Cummings School takes precautions against EEE outbreak

rafton, where Tufts’ Cummings School of Veterinary Medicine is located, is one of 35 Massachusetts communities at “critical” risk for the disease. Nicholas Pfosi / The Tufts Daily Archives

Seven cases of eastern equine encephalitis (EEE), a mosquito-borne disease fatal to humans and animals, have been confirmed since the outbreak started this summer in western Massachusetts. While Medford and Somerville are at low risk for the disease, Grafton, where Tufts’ Cummings School of Veterinary Medicine is located, is one of 36 Massachusetts communities at “critical” risk for the disease.

The most recent case, according to The Boston Globe, hit a middle-aged man in Bristol, Mass. The second human case of EEE this year in Massachusetts was reported in Grafton in August. Additionally, there have been two cases of EEE in horses this year, according to Boston 25 News.

At the Grafton campus, the administration has taken a number of steps to increase awareness of the disease and take precautions against it. Additionally, the campus has been sprayed to counter mosquitoes at least two times recently, according to Joseph McManus, the executive associate dean at the Cummings School.

Besides these aerial sprays done by the state government, the Grafton campus itself has taken measures to combat the threat of mosquitoes. According to Cummings student Alexandra Fielding, the university has been consistent in its communication about preventative measures and the risk of EEE to students, from the day the first case was reported in Grafton in August up until now.

The school has purchased mosquito repellent, made it available for students, and moved an evening event indoors due to increased threat of contracting the disease later in the day, according to Barbara Berman, assistant dean for student affairs at the Cummings School.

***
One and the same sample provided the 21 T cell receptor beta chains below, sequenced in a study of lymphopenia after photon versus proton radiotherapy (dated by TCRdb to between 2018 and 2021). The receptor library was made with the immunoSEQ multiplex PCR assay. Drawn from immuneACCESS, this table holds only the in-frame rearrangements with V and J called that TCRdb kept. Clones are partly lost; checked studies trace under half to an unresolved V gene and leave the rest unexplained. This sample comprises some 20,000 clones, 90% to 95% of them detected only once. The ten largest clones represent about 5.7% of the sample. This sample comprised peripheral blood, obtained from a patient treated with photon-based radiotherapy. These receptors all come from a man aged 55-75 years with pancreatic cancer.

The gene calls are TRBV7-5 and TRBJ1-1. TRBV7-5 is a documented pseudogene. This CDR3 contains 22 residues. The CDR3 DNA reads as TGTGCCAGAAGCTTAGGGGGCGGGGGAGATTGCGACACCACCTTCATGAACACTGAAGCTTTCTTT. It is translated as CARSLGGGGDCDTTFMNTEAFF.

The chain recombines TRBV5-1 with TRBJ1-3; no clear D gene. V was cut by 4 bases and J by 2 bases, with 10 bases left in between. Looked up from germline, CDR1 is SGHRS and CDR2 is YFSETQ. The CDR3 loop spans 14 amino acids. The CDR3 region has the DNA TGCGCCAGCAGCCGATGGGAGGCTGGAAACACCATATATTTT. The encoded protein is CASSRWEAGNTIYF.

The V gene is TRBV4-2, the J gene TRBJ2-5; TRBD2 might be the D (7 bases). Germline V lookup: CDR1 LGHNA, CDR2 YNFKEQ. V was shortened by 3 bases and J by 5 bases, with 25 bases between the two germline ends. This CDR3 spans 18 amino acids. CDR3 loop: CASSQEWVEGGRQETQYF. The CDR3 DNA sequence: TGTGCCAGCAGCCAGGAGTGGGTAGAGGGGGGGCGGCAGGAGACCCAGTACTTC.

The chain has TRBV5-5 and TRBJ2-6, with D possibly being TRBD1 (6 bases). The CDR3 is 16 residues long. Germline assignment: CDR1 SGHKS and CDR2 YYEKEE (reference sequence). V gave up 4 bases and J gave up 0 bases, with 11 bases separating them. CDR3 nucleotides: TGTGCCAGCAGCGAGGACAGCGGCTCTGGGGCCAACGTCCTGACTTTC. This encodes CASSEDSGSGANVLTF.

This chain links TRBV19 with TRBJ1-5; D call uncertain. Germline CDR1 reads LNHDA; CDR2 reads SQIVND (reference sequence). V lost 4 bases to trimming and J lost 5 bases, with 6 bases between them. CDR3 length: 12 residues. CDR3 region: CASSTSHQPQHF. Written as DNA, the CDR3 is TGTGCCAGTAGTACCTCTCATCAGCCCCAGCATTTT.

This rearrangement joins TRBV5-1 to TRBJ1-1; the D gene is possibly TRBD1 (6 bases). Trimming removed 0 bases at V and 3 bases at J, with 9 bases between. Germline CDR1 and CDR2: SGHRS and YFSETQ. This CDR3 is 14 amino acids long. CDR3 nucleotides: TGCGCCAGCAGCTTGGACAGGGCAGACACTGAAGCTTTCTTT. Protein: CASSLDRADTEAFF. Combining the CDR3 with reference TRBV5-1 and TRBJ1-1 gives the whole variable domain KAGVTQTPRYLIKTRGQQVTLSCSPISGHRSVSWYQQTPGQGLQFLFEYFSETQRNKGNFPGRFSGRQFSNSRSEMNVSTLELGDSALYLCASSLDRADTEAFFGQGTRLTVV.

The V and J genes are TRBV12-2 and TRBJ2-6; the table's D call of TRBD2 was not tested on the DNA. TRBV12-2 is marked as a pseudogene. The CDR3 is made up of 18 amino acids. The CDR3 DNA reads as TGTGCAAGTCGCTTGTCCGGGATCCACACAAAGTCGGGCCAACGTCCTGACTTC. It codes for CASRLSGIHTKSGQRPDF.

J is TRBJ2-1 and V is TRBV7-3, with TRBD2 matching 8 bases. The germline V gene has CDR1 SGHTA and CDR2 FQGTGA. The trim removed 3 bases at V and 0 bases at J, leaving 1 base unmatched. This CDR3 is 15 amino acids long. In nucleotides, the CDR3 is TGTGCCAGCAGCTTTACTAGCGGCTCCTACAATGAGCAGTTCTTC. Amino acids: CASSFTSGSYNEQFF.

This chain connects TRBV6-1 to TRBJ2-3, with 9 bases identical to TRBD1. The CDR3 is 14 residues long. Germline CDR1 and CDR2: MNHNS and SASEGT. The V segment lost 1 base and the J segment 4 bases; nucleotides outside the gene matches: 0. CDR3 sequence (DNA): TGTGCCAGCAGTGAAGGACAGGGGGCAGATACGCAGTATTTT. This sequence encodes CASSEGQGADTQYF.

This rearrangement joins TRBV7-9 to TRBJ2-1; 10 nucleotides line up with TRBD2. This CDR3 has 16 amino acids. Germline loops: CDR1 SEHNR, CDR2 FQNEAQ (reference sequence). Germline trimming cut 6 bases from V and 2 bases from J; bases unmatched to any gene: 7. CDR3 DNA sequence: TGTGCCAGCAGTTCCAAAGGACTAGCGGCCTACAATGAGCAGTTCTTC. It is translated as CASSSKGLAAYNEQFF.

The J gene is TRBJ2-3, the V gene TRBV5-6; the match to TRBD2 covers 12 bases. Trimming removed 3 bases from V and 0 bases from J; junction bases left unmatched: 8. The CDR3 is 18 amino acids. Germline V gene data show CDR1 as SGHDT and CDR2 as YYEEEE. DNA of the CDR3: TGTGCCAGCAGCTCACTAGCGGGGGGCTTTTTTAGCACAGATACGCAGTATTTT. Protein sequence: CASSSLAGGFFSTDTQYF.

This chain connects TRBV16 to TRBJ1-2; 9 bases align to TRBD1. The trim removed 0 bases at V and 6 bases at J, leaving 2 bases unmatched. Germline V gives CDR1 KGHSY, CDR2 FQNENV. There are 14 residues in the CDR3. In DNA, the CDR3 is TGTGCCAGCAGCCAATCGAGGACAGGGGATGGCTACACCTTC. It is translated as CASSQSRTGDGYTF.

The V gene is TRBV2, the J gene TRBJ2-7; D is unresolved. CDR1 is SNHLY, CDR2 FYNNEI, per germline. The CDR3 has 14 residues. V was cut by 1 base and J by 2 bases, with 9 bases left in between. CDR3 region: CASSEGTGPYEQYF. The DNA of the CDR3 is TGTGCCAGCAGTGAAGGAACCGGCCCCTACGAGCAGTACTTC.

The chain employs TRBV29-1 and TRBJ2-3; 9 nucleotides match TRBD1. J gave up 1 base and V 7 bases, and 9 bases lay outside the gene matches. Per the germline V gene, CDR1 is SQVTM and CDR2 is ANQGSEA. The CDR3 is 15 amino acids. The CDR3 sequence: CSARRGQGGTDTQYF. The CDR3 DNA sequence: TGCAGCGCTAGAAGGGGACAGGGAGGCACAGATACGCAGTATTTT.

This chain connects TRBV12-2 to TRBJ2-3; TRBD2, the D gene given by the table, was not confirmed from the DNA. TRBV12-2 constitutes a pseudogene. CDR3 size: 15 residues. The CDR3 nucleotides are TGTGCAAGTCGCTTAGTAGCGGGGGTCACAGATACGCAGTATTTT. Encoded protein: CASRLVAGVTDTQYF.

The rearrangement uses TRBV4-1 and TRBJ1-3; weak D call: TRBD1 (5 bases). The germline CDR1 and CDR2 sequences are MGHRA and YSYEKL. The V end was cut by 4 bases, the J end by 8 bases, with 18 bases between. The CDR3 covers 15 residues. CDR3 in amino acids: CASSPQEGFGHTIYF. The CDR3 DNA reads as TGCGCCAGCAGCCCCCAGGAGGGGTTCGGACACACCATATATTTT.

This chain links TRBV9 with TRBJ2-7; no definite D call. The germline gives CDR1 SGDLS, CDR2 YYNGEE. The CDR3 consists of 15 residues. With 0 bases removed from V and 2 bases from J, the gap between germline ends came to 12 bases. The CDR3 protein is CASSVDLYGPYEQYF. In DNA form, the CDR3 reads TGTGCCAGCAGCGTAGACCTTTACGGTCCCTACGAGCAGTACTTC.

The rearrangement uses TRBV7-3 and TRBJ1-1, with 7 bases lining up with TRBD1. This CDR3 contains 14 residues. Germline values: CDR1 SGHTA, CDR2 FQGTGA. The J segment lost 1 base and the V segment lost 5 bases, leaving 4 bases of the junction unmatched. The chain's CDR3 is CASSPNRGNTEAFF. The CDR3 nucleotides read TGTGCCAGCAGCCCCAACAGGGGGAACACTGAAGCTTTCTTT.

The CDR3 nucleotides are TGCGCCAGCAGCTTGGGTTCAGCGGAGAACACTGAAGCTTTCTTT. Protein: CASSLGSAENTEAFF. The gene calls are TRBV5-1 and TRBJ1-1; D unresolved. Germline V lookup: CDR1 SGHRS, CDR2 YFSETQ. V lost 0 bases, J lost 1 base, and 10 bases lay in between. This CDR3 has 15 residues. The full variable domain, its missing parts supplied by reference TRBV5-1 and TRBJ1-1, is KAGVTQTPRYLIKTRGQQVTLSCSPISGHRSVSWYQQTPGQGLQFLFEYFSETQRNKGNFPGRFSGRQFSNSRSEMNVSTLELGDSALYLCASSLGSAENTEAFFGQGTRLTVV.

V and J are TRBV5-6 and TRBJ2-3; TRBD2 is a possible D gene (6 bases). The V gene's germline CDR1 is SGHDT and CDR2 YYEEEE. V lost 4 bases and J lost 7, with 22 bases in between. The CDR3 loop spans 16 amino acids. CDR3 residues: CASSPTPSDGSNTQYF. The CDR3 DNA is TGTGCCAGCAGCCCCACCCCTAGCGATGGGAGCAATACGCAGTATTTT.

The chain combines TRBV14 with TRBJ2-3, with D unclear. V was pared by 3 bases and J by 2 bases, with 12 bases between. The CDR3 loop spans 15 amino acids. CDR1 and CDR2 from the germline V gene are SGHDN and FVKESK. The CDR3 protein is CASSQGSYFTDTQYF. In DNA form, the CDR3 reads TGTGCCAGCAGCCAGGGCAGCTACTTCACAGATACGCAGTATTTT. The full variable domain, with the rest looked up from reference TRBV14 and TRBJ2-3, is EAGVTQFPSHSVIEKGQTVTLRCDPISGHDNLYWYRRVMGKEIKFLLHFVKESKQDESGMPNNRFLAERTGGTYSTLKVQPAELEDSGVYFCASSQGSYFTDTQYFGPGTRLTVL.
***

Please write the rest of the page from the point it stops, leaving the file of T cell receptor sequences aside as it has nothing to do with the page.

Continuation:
“We have advised community members to take standard precautions, such as wearing long pants and long sleeves, using insect repellent when outdoors, and trying to remain indoors between dusk and dawn, when mosquitoes are most active,” Berman said in an interview with the Daily.

Tufts has been working closely with the Massachusetts Department of Public Health and the Town of Grafton Board of Health during this outbreak and following their guidance to protect members of the school, according to Rene Fielding, the director of emergency management at Tufts.

“In this case, we have sent messages to the community to increase awareness, provide information about prevention and inform people about the state’s spraying,” Fielding told the Daily. “The Massachusetts Department of Public Health and our local boards of health are well versed at proactively providing information and guidance to their constituents, including Tufts University.”

The Cummings School has taken precautions against the disease with help from local and state agencies, as well as from a professor at the school who is a leading authority on the matter, McManus said. Professor Sam Telford, whose focus is infectious disease and global health, has worked closely with the school to take proactive steps against the spread of EEE.

“Professor Telford — who serves on several other local and state boards on related issues — has been out in the field, on the Grafton Campus and around the state, collecting mosquitos to help determine particular reservoirs of EEE,” McManus told the Daily. “His work helps the state identify which locations need to be targeted for spraying.”

As recently as last week, the Massachusetts Department of Agricultural Resources has been spraying multiple counties west of Boston by airplane to combat mosquitoes, according to the state’s website.

“The Massachusetts Department of Agricultural Resources will conduct aerial spraying in specific areas of Middlesex, Norfolk and Worcester Counties beginning on the evening of Tuesday, September 10 and continuing for several evenings,” according to an online statement by the Massachusetts department of public health.